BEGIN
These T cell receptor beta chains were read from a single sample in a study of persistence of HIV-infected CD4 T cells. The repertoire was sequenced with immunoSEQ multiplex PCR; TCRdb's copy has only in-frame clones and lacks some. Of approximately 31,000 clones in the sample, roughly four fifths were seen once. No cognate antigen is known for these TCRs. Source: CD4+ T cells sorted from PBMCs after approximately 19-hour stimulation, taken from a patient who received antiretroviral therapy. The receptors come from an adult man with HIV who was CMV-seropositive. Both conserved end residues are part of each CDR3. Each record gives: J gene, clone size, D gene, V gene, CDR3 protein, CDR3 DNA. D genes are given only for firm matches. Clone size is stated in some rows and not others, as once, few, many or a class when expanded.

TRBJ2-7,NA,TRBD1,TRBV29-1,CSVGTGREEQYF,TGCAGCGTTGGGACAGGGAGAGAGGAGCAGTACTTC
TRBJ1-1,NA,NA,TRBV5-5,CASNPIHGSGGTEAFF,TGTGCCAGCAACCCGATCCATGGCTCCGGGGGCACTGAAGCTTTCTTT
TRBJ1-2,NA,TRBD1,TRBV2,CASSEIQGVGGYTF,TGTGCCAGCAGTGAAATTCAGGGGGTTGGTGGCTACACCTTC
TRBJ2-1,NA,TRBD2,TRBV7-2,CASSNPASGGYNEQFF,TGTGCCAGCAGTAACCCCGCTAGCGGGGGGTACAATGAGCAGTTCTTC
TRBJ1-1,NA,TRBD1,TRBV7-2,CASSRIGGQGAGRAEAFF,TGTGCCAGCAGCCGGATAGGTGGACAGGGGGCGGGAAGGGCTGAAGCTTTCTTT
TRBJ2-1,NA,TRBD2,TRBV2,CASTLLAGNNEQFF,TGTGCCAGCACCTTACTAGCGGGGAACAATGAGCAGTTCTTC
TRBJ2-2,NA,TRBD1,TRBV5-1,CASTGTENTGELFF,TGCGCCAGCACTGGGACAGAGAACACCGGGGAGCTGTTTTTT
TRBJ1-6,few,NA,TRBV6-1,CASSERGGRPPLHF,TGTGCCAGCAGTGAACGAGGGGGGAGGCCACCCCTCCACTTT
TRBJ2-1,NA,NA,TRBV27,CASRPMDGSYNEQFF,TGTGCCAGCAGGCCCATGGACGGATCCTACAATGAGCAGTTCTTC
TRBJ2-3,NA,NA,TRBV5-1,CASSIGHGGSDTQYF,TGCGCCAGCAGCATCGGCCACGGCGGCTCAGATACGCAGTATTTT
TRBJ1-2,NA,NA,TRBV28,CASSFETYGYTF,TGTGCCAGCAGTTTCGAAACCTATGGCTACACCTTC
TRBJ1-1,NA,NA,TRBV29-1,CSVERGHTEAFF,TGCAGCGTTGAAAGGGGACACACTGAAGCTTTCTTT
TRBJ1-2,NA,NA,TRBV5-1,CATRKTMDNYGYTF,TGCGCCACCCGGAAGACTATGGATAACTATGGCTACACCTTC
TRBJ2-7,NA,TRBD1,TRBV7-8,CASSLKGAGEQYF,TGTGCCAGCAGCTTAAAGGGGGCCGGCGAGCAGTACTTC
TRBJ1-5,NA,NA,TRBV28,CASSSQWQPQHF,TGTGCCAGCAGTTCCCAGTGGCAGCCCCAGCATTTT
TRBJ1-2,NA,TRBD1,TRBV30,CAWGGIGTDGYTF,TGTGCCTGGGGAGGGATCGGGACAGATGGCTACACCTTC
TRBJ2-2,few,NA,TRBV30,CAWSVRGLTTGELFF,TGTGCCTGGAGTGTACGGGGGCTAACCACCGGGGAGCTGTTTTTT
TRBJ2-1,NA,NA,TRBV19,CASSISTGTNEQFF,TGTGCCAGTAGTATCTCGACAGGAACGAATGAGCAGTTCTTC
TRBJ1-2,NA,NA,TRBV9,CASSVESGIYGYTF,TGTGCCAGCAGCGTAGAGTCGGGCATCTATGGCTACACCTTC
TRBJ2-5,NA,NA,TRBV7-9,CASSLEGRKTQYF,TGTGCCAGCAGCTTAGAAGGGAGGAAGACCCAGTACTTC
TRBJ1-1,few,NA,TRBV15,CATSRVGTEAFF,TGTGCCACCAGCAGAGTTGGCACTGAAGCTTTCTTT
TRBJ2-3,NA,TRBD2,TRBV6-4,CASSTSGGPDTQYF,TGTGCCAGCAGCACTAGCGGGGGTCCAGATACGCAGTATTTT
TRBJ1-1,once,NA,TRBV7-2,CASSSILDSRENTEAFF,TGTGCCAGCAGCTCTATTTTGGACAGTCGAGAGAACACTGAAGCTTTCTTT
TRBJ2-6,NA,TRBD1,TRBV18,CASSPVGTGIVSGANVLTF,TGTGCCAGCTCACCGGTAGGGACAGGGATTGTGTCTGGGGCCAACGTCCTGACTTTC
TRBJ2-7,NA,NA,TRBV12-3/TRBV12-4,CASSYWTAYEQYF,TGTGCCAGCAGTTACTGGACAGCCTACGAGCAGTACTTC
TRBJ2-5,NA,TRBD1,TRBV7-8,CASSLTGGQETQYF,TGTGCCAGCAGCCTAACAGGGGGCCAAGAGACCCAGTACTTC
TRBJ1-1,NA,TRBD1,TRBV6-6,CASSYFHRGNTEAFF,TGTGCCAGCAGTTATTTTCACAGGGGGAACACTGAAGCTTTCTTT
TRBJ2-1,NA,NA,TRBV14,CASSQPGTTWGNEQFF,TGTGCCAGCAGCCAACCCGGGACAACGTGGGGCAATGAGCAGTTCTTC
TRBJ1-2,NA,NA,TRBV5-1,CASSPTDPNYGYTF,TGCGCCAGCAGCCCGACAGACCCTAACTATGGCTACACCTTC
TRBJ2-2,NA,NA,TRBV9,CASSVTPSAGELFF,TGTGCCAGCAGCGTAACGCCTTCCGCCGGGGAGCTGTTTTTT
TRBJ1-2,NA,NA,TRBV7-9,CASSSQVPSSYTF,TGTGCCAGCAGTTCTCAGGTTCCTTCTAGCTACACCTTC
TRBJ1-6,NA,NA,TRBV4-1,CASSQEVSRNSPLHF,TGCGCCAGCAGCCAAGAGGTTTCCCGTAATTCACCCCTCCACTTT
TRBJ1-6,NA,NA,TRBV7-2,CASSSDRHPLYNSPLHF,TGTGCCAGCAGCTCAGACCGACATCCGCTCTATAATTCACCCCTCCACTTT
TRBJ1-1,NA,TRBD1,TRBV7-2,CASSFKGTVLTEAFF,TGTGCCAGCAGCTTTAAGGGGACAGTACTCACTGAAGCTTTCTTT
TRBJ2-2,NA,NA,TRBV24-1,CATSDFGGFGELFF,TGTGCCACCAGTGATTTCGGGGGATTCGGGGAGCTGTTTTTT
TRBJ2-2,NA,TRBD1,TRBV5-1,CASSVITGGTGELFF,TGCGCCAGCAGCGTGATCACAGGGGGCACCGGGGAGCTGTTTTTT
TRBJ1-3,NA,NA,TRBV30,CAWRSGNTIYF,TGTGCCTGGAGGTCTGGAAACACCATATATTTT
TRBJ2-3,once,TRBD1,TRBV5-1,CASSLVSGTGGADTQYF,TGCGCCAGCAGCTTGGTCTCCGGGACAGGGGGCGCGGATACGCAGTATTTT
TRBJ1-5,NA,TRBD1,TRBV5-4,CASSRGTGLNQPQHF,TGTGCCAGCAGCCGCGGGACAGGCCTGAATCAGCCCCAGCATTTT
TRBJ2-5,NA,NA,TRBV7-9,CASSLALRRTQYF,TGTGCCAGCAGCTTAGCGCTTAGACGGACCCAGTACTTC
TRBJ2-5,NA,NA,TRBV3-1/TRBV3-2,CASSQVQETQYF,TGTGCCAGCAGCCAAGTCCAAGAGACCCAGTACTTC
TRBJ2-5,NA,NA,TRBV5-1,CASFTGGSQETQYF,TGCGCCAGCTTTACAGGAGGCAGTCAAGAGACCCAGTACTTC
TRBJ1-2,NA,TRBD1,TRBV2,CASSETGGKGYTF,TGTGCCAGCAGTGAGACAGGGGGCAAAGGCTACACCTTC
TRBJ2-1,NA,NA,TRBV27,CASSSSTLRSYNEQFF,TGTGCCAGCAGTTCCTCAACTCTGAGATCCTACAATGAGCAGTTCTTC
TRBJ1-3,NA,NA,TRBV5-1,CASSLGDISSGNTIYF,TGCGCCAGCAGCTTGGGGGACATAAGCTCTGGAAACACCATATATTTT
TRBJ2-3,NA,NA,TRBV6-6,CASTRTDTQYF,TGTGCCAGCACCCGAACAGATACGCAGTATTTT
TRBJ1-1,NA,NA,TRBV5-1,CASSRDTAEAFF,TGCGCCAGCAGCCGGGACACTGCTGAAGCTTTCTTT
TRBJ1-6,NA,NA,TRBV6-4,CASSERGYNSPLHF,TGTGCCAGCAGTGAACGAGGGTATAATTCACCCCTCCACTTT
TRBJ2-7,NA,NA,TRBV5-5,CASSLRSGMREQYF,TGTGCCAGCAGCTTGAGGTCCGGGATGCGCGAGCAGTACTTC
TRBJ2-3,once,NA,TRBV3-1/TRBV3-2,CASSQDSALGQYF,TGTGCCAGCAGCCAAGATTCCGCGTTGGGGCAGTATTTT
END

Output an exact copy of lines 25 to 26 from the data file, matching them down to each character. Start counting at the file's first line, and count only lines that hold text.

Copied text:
TRBJ2-6,NA,TRBD1,TRBV18,CASSPVGTGIVSGANVLTF,TGTGCCAGCTCACCGGTAGGGACAGGGATTGTGTCTGGGGCCAACGTCCTGACTTTC
TRBJ2-7,NA,NA,TRBV12-3/TRBV12-4,CASSYWTAYEQYF,TGTGCCAGCAGTTACTGGACAGCCTACGAGCAGTACTTC